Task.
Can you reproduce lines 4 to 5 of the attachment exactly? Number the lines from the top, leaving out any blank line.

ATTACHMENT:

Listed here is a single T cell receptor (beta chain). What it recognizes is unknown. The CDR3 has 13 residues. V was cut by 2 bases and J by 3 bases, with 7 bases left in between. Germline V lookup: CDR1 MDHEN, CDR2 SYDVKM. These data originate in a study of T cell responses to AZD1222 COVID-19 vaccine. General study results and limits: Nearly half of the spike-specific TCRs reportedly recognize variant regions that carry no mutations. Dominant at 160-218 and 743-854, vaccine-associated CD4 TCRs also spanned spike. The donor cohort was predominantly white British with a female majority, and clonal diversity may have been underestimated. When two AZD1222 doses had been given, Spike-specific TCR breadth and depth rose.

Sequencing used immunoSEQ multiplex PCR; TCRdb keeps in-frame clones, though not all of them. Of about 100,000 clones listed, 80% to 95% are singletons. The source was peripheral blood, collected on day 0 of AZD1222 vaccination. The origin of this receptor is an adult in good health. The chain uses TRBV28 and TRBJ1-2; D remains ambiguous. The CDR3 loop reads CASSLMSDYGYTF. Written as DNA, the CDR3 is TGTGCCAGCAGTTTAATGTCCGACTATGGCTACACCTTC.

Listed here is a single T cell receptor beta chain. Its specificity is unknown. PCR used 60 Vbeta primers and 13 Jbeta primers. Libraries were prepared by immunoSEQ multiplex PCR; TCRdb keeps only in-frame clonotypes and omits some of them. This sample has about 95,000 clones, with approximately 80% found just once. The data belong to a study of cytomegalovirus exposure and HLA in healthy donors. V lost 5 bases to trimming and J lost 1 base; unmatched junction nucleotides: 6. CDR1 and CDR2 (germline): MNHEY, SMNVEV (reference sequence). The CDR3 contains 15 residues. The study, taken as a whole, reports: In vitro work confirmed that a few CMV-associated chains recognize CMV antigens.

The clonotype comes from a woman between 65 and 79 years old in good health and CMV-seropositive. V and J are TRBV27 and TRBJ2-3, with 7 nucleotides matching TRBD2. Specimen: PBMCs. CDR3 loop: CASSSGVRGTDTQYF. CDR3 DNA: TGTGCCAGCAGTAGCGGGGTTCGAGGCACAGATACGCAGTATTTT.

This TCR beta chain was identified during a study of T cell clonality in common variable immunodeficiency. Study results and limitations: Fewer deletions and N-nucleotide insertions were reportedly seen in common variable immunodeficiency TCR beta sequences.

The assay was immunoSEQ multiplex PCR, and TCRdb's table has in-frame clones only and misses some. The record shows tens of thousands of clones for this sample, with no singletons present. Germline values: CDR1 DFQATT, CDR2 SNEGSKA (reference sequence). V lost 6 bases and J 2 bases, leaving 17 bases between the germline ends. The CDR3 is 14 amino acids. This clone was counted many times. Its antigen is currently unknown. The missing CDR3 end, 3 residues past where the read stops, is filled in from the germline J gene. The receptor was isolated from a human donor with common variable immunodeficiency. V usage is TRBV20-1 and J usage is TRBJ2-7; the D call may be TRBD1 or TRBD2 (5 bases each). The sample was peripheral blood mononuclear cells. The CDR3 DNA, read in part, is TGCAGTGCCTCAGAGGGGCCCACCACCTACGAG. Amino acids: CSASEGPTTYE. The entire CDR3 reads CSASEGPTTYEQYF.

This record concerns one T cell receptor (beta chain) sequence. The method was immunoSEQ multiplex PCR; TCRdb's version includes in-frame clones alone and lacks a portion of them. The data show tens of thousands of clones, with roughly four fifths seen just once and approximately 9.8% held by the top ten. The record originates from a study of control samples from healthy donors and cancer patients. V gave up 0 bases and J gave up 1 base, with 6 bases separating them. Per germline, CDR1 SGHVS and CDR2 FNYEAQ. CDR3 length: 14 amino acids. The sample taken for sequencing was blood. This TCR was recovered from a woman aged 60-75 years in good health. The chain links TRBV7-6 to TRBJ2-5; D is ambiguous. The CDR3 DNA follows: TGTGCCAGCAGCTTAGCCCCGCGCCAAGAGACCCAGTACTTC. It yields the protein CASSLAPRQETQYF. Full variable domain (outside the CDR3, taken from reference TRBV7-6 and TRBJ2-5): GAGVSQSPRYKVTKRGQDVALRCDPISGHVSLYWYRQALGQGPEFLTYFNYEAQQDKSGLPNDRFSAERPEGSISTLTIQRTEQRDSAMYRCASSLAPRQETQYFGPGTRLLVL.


The clonotype comes from a woman between 65 and 79 years old in good health and CMV-seropositive. V and J are TRBV27 and TRBJ2-3, with 7 nucleotides matching TRBD2. Specimen: PBMCs. CDR3 loop: CASSSGVRGTDTQYF. CDR3 DNA: TGTGCCAGCAGTAGCGGGGTTCGAGGCACAGATACGCAGTATTTT.

This TCR beta chain was identified during a study of T cell clonality in common variable immunodeficiency. Study results and limitations: Fewer deletions and N-nucleotide insertions were reportedly seen in common variable immunodeficiency TCR beta sequences.